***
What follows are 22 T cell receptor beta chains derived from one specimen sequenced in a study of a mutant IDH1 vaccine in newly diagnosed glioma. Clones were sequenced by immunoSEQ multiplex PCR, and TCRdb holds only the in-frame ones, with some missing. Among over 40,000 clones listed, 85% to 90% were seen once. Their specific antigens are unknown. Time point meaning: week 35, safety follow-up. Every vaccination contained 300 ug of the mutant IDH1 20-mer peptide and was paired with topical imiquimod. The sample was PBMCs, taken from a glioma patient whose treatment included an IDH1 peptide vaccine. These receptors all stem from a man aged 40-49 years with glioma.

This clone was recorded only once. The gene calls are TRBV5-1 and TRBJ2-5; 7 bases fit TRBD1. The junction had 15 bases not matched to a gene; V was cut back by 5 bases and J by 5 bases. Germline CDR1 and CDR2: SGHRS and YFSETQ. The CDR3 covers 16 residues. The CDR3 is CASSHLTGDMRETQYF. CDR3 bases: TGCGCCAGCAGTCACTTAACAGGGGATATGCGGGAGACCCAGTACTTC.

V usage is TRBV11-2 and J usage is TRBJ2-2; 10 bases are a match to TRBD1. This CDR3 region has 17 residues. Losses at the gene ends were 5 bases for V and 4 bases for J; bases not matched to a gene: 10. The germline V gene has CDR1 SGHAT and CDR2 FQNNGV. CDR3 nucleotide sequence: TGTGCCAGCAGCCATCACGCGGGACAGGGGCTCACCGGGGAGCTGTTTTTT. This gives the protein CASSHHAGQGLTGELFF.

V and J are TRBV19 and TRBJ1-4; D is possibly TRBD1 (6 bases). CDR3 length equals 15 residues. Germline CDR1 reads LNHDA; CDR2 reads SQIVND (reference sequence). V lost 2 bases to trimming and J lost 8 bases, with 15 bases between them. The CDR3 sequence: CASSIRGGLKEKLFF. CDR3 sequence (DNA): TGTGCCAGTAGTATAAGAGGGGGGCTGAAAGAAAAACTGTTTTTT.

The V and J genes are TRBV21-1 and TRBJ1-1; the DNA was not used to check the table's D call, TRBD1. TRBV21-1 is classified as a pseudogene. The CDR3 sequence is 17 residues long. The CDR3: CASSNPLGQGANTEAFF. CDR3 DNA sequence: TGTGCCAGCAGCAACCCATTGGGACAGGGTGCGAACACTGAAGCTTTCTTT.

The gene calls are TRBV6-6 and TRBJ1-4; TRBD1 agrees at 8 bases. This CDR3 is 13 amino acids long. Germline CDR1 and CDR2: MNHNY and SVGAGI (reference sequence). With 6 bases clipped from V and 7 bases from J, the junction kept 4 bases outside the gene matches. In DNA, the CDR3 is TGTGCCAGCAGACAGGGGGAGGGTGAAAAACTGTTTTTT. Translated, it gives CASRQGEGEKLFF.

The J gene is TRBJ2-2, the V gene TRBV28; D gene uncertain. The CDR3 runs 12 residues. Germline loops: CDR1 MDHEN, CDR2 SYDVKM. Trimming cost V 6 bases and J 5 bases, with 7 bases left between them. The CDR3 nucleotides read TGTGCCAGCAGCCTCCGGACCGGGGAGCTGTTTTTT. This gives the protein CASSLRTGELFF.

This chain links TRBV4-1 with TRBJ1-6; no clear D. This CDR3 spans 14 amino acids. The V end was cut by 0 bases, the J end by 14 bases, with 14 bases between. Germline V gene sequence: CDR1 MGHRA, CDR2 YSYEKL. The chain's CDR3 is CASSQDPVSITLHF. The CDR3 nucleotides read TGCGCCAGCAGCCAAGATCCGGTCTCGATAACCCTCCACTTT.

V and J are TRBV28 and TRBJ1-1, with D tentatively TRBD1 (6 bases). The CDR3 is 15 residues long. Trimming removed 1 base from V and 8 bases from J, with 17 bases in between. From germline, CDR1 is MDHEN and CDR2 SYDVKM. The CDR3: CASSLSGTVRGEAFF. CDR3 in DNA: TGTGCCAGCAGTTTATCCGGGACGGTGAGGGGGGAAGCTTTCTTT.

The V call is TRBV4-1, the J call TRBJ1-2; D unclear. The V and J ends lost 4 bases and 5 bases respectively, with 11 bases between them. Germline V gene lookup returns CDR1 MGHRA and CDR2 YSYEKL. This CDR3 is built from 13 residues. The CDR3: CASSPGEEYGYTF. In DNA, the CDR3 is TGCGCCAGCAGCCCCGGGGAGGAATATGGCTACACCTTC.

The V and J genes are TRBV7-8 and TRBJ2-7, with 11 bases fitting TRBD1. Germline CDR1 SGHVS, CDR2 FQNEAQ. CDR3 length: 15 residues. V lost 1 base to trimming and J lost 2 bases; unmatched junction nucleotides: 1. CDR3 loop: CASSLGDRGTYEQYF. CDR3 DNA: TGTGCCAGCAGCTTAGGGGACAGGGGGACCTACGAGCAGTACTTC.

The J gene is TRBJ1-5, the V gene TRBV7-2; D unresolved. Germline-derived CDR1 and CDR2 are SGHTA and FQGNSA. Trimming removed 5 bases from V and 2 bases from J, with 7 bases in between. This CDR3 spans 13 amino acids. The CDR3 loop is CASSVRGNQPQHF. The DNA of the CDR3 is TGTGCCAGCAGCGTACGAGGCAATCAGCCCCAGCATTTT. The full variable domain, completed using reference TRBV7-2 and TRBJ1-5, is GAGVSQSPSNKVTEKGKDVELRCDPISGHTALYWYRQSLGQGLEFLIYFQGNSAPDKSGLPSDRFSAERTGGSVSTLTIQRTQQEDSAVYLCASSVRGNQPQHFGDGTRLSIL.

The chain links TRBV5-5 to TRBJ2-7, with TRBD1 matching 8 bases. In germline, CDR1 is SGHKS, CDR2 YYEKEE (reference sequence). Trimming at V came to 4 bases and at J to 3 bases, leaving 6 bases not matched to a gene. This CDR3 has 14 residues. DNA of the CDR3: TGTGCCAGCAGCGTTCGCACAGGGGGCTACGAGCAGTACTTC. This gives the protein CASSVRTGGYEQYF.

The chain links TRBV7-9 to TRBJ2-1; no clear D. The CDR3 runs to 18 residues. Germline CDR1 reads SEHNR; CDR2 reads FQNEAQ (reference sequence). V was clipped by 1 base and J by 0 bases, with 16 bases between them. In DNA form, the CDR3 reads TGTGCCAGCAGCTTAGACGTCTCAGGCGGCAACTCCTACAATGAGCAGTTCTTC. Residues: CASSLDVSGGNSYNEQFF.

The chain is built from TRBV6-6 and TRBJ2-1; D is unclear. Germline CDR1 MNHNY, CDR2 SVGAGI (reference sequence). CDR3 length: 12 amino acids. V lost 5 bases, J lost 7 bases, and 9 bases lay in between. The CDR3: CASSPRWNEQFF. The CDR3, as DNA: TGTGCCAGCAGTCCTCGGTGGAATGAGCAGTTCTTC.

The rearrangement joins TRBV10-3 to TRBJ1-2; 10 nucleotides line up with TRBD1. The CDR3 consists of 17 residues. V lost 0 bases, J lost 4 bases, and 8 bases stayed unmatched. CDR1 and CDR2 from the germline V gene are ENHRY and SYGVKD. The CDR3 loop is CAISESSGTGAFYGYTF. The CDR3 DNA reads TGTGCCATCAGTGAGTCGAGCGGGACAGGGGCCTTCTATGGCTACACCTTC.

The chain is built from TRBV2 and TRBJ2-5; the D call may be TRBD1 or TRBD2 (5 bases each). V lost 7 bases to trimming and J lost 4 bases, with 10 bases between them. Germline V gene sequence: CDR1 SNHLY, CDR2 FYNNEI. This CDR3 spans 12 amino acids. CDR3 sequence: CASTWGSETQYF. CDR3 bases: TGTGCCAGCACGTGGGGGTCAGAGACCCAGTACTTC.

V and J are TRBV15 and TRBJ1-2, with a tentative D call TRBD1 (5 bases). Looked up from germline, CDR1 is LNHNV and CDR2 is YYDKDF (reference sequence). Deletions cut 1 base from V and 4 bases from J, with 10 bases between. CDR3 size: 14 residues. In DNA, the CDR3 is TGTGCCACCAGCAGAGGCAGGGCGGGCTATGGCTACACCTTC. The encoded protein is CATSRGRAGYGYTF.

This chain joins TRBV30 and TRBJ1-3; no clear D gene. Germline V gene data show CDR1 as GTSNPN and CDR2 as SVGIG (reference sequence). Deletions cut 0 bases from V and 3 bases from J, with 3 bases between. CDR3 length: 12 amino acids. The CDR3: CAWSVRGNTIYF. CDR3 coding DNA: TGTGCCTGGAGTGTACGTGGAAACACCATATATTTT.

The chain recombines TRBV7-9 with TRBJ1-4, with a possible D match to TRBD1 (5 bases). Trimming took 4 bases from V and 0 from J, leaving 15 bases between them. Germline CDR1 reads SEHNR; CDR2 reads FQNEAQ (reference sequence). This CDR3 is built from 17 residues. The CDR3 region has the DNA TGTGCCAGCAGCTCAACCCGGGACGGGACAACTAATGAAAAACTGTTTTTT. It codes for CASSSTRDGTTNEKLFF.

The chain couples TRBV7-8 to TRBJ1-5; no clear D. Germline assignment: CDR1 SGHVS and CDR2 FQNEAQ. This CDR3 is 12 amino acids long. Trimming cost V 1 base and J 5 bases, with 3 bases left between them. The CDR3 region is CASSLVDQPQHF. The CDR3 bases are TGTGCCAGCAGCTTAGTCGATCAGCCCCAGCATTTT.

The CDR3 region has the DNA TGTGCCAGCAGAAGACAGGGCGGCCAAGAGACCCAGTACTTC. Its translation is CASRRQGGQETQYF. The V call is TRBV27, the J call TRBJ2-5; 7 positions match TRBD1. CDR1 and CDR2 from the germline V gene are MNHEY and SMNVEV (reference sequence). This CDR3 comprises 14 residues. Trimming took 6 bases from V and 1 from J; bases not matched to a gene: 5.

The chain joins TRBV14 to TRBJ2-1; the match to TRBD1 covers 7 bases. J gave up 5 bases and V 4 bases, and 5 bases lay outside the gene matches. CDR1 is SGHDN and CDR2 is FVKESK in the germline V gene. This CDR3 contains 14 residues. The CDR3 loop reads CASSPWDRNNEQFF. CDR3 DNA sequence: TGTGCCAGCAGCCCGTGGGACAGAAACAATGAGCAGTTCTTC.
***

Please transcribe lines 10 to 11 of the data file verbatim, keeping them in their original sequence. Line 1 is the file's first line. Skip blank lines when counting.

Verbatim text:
The V call is TRBV4-1, the J call TRBJ1-2; D unclear. The V and J ends lost 4 bases and 5 bases respectively, with 11 bases between them. Germline V gene lookup returns CDR1 MGHRA and CDR2 YSYEKL. This CDR3 is built from 13 residues. The CDR3: CASSPGEEYGYTF. In DNA, the CDR3 is TGCGCCAGCAGCCCCGGGGAGGAATATGGCTACACCTTC.

The V and J genes are TRBV7-8 and TRBJ2-7, with 11 bases fitting TRBD1. Germline CDR1 SGHVS, CDR2 FQNEAQ. CDR3 length: 15 residues. V lost 1 base to trimming and J lost 2 bases; unmatched junction nucleotides: 1. CDR3 loop: CASSLGDRGTYEQYF. CDR3 DNA: TGTGCCAGCAGCTTAGGGGACAGGGGGACCTACGAGCAGTACTTC.